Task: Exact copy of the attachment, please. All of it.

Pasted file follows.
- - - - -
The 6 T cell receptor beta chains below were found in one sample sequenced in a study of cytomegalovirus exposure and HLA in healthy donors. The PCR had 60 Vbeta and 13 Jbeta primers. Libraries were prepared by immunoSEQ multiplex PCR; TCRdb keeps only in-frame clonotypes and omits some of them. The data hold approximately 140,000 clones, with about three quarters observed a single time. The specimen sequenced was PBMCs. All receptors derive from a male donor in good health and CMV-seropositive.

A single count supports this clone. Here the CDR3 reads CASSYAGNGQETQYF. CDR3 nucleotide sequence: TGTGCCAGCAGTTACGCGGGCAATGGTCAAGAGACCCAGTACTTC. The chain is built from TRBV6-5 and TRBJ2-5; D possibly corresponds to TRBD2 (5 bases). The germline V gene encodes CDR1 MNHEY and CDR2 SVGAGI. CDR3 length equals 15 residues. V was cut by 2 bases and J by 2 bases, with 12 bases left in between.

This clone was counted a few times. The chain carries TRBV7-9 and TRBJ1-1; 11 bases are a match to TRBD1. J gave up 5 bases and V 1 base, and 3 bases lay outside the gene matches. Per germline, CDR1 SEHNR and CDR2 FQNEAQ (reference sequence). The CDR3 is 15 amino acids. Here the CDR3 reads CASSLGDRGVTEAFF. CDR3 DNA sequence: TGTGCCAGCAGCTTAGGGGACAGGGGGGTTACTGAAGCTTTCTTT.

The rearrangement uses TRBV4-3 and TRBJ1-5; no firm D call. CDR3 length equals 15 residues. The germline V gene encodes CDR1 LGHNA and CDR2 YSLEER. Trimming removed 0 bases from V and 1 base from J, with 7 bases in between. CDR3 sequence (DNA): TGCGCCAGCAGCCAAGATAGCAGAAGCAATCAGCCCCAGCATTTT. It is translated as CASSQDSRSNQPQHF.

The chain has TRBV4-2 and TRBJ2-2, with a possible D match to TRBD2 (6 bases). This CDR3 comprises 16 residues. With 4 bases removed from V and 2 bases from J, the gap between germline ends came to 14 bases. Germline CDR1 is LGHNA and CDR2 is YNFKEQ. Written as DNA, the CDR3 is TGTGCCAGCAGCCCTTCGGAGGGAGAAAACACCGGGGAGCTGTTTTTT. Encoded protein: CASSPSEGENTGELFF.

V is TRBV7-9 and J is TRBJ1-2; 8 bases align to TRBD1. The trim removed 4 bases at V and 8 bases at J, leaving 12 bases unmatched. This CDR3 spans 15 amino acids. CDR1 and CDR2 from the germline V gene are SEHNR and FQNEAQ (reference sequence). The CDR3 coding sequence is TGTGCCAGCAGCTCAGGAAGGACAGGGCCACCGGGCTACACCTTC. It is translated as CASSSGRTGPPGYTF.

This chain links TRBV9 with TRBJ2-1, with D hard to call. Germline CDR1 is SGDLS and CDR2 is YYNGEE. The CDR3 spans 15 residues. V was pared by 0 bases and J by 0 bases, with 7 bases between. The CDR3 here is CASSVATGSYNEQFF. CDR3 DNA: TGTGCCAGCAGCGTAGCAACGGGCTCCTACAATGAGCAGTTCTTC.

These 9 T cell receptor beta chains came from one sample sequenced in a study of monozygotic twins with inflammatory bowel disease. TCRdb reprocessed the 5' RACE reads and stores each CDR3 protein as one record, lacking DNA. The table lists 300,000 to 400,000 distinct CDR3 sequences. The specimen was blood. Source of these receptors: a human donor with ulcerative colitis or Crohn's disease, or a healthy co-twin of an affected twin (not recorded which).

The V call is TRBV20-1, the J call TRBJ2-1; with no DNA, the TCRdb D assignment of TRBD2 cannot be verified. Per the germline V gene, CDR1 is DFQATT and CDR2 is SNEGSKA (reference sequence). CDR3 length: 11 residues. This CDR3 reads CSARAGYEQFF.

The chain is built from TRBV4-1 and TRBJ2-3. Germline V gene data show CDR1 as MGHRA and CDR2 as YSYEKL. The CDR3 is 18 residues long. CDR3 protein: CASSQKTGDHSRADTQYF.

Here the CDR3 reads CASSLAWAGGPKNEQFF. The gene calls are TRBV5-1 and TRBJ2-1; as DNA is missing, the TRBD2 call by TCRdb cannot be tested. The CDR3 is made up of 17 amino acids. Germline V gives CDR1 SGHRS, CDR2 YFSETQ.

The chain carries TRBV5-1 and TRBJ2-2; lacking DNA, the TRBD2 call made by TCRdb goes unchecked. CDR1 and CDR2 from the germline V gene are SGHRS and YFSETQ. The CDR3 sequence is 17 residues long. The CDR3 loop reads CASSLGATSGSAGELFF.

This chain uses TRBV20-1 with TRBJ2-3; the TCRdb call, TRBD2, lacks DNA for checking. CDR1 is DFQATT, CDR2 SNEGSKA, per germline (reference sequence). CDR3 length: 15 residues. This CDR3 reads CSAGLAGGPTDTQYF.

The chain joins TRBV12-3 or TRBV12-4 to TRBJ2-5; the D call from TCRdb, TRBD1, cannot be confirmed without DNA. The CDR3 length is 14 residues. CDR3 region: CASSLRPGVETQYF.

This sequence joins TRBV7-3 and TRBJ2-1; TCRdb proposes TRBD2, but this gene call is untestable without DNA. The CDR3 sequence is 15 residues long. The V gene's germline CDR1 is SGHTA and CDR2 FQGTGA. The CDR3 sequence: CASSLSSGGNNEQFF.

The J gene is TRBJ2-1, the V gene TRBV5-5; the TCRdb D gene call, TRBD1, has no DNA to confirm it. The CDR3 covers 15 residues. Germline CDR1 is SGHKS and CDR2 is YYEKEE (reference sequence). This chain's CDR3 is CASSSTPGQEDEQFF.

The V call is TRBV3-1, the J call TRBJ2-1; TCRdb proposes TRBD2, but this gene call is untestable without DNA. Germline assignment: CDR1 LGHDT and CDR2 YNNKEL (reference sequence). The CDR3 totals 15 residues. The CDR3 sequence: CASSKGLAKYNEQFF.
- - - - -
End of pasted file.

The 6 T cell receptor beta chains below were found in one sample sequenced in a study of cytomegalovirus exposure and HLA in healthy donors. The PCR had 60 Vbeta and 13 Jbeta primers. Libraries were prepared by immunoSEQ multiplex PCR; TCRdb keeps only in-frame clonotypes and omits some of them. The data hold approximately 140,000 clones, with about three quarters observed a single time. The specimen sequenced was PBMCs. All receptors derive from a male donor in good health and CMV-seropositive.

A single count supports this clone. Here the CDR3 reads CASSYAGNGQETQYF. CDR3 nucleotide sequence: TGTGCCAGCAGTTACGCGGGCAATGGTCAAGAGACCCAGTACTTC. The chain is built from TRBV6-5 and TRBJ2-5; D possibly corresponds to TRBD2 (5 bases). The germline V gene encodes CDR1 MNHEY and CDR2 SVGAGI. CDR3 length equals 15 residues. V was cut by 2 bases and J by 2 bases, with 12 bases left in between.

This clone was counted a few times. The chain carries TRBV7-9 and TRBJ1-1; 11 bases are a match to TRBD1. J gave up 5 bases and V 1 base, and 3 bases lay outside the gene matches. Per germline, CDR1 SEHNR and CDR2 FQNEAQ (reference sequence). The CDR3 is 15 amino acids. Here the CDR3 reads CASSLGDRGVTEAFF. CDR3 DNA sequence: TGTGCCAGCAGCTTAGGGGACAGGGGGGTTACTGAAGCTTTCTTT.

The rearrangement uses TRBV4-3 and TRBJ1-5; no firm D call. CDR3 length equals 15 residues. The germline V gene encodes CDR1 LGHNA and CDR2 YSLEER. Trimming removed 0 bases from V and 1 base from J, with 7 bases in between. CDR3 sequence (DNA): TGCGCCAGCAGCCAAGATAGCAGAAGCAATCAGCCCCAGCATTTT. It is translated as CASSQDSRSNQPQHF.

The chain has TRBV4-2 and TRBJ2-2, with a possible D match to TRBD2 (6 bases). This CDR3 comprises 16 residues. With 4 bases removed from V and 2 bases from J, the gap between germline ends came to 14 bases. Germline CDR1 is LGHNA and CDR2 is YNFKEQ. Written as DNA, the CDR3 is TGTGCCAGCAGCCCTTCGGAGGGAGAAAACACCGGGGAGCTGTTTTTT. Encoded protein: CASSPSEGENTGELFF.

V is TRBV7-9 and J is TRBJ1-2; 8 bases align to TRBD1. The trim removed 4 bases at V and 8 bases at J, leaving 12 bases unmatched. This CDR3 spans 15 amino acids. CDR1 and CDR2 from the germline V gene are SEHNR and FQNEAQ (reference sequence). The CDR3 coding sequence is TGTGCCAGCAGCTCAGGAAGGACAGGGCCACCGGGCTACACCTTC. It is translated as CASSSGRTGPPGYTF.

This chain links TRBV9 with TRBJ2-1, with D hard to call. Germline CDR1 is SGDLS and CDR2 is YYNGEE. The CDR3 spans 15 residues. V was pared by 0 bases and J by 0 bases, with 7 bases between. The CDR3 here is CASSVATGSYNEQFF. CDR3 DNA: TGTGCCAGCAGCGTAGCAACGGGCTCCTACAATGAGCAGTTCTTC.

These 9 T cell receptor beta chains came from one sample sequenced in a study of monozygotic twins with inflammatory bowel disease. TCRdb reprocessed the 5' RACE reads and stores each CDR3 protein as one record, lacking DNA. The table lists 300,000 to 400,000 distinct CDR3 sequences. The specimen was blood. Source of these receptors: a human donor with ulcerative colitis or Crohn's disease, or a healthy co-twin of an affected twin (not recorded which).

The V call is TRBV20-1, the J call TRBJ2-1; with no DNA, the TCRdb D assignment of TRBD2 cannot be verified. Per the germline V gene, CDR1 is DFQATT and CDR2 is SNEGSKA (reference sequence). CDR3 length: 11 residues. This CDR3 reads CSARAGYEQFF.

The chain is built from TRBV4-1 and TRBJ2-3. Germline V gene data show CDR1 as MGHRA and CDR2 as YSYEKL. The CDR3 is 18 residues long. CDR3 protein: CASSQKTGDHSRADTQYF.

Here the CDR3 reads CASSLAWAGGPKNEQFF. The gene calls are TRBV5-1 and TRBJ2-1; as DNA is missing, the TRBD2 call by TCRdb cannot be tested. The CDR3 is made up of 17 amino acids. Germline V gives CDR1 SGHRS, CDR2 YFSETQ.

The chain carries TRBV5-1 and TRBJ2-2; lacking DNA, the TRBD2 call made by TCRdb goes unchecked. CDR1 and CDR2 from the germline V gene are SGHRS and YFSETQ. The CDR3 sequence is 17 residues long. The CDR3 loop reads CASSLGATSGSAGELFF.

This chain uses TRBV20-1 with TRBJ2-3; the TCRdb call, TRBD2, lacks DNA for checking. CDR1 is DFQATT, CDR2 SNEGSKA, per germline (reference sequence). CDR3 length: 15 residues. This CDR3 reads CSAGLAGGPTDTQYF.

The chain joins TRBV12-3 or TRBV12-4 to TRBJ2-5; the D call from TCRdb, TRBD1, cannot be confirmed without DNA. The CDR3 length is 14 residues. CDR3 region: CASSLRPGVETQYF.

This sequence joins TRBV7-3 and TRBJ2-1; TCRdb proposes TRBD2, but this gene call is untestable without DNA. The CDR3 sequence is 15 residues long. The V gene's germline CDR1 is SGHTA and CDR2 FQGTGA. The CDR3 sequence: CASSLSSGGNNEQFF.

The J gene is TRBJ2-1, the V gene TRBV5-5; the TCRdb D gene call, TRBD1, has no DNA to confirm it. The CDR3 covers 15 residues. Germline CDR1 is SGHKS and CDR2 is YYEKEE (reference sequence). This chain's CDR3 is CASSSTPGQEDEQFF.

The V call is TRBV3-1, the J call TRBJ2-1; TCRdb proposes TRBD2, but this gene call is untestable without DNA. Germline assignment: CDR1 LGHDT and CDR2 YNNKEL (reference sequence). The CDR3 totals 15 residues. The CDR3 sequence: CASSKGLAKYNEQFF.